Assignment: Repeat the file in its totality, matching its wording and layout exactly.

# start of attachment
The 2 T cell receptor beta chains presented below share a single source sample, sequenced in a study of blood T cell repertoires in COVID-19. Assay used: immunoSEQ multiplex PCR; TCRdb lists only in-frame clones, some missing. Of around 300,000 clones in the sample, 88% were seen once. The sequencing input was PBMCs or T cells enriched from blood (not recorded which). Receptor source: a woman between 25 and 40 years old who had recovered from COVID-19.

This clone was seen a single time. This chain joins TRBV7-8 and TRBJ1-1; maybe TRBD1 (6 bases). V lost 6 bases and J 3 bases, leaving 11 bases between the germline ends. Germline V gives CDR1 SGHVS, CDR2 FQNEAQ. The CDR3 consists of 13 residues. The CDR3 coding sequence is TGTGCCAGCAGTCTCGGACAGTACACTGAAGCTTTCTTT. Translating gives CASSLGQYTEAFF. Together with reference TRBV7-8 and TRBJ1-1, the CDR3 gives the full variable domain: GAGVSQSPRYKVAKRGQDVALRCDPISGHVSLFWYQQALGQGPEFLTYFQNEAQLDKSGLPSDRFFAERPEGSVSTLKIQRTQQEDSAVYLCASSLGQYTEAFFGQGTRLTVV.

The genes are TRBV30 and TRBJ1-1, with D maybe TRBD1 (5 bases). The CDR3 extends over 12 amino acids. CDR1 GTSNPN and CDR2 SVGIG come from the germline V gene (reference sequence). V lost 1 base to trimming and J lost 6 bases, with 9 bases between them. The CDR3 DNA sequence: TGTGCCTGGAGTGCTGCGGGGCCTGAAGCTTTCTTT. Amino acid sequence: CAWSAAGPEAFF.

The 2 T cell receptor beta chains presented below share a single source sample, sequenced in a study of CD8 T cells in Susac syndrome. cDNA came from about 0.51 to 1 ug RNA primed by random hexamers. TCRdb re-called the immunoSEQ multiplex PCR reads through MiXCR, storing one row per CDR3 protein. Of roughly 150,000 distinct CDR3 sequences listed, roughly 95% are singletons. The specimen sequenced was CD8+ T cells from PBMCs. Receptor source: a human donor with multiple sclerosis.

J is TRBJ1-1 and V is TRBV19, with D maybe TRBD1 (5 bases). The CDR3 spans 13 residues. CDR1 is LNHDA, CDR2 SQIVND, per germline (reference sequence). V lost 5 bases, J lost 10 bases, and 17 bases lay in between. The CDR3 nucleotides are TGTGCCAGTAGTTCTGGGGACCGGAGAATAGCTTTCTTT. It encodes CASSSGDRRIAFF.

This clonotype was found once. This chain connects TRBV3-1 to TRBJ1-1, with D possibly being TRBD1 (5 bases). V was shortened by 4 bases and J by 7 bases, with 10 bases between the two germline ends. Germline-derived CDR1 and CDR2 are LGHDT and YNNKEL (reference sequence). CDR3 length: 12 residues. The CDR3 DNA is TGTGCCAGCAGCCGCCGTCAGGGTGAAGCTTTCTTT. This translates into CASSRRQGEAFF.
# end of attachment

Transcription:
The 2 T cell receptor beta chains presented below share a single source sample, sequenced in a study of blood T cell repertoires in COVID-19. Assay used: immunoSEQ multiplex PCR; TCRdb lists only in-frame clones, some missing. Of around 300,000 clones in the sample, 88% were seen once. The sequencing input was PBMCs or T cells enriched from blood (not recorded which). Receptor source: a woman between 25 and 40 years old who had recovered from COVID-19.

This clone was seen a single time. This chain joins TRBV7-8 and TRBJ1-1; maybe TRBD1 (6 bases). V lost 6 bases and J 3 bases, leaving 11 bases between the germline ends. Germline V gives CDR1 SGHVS, CDR2 FQNEAQ. The CDR3 consists of 13 residues. The CDR3 coding sequence is TGTGCCAGCAGTCTCGGACAGTACACTGAAGCTTTCTTT. Translating gives CASSLGQYTEAFF. Together with reference TRBV7-8 and TRBJ1-1, the CDR3 gives the full variable domain: GAGVSQSPRYKVAKRGQDVALRCDPISGHVSLFWYQQALGQGPEFLTYFQNEAQLDKSGLPSDRFFAERPEGSVSTLKIQRTQQEDSAVYLCASSLGQYTEAFFGQGTRLTVV.

The genes are TRBV30 and TRBJ1-1, with D maybe TRBD1 (5 bases). The CDR3 extends over 12 amino acids. CDR1 GTSNPN and CDR2 SVGIG come from the germline V gene (reference sequence). V lost 1 base to trimming and J lost 6 bases, with 9 bases between them. The CDR3 DNA sequence: TGTGCCTGGAGTGCTGCGGGGCCTGAAGCTTTCTTT. Amino acid sequence: CAWSAAGPEAFF.

The 2 T cell receptor beta chains presented below share a single source sample, sequenced in a study of CD8 T cells in Susac syndrome. cDNA came from about 0.51 to 1 ug RNA primed by random hexamers. TCRdb re-called the immunoSEQ multiplex PCR reads through MiXCR, storing one row per CDR3 protein. Of roughly 150,000 distinct CDR3 sequences listed, roughly 95% are singletons. The specimen sequenced was CD8+ T cells from PBMCs. Receptor source: a human donor with multiple sclerosis.

J is TRBJ1-1 and V is TRBV19, with D maybe TRBD1 (5 bases). The CDR3 spans 13 residues. CDR1 is LNHDA, CDR2 SQIVND, per germline (reference sequence). V lost 5 bases, J lost 10 bases, and 17 bases lay in between. The CDR3 nucleotides are TGTGCCAGTAGTTCTGGGGACCGGAGAATAGCTTTCTTT. It encodes CASSSGDRRIAFF.

This clonotype was found once. This chain connects TRBV3-1 to TRBJ1-1, with D possibly being TRBD1 (5 bases). V was shortened by 4 bases and J by 7 bases, with 10 bases between the two germline ends. Germline-derived CDR1 and CDR2 are LGHDT and YNNKEL (reference sequence). CDR3 length: 12 residues. The CDR3 DNA is TGTGCCAGCAGCCGCCGTCAGGGTGAAGCTTTCTTT. This translates into CASSRRQGEAFF.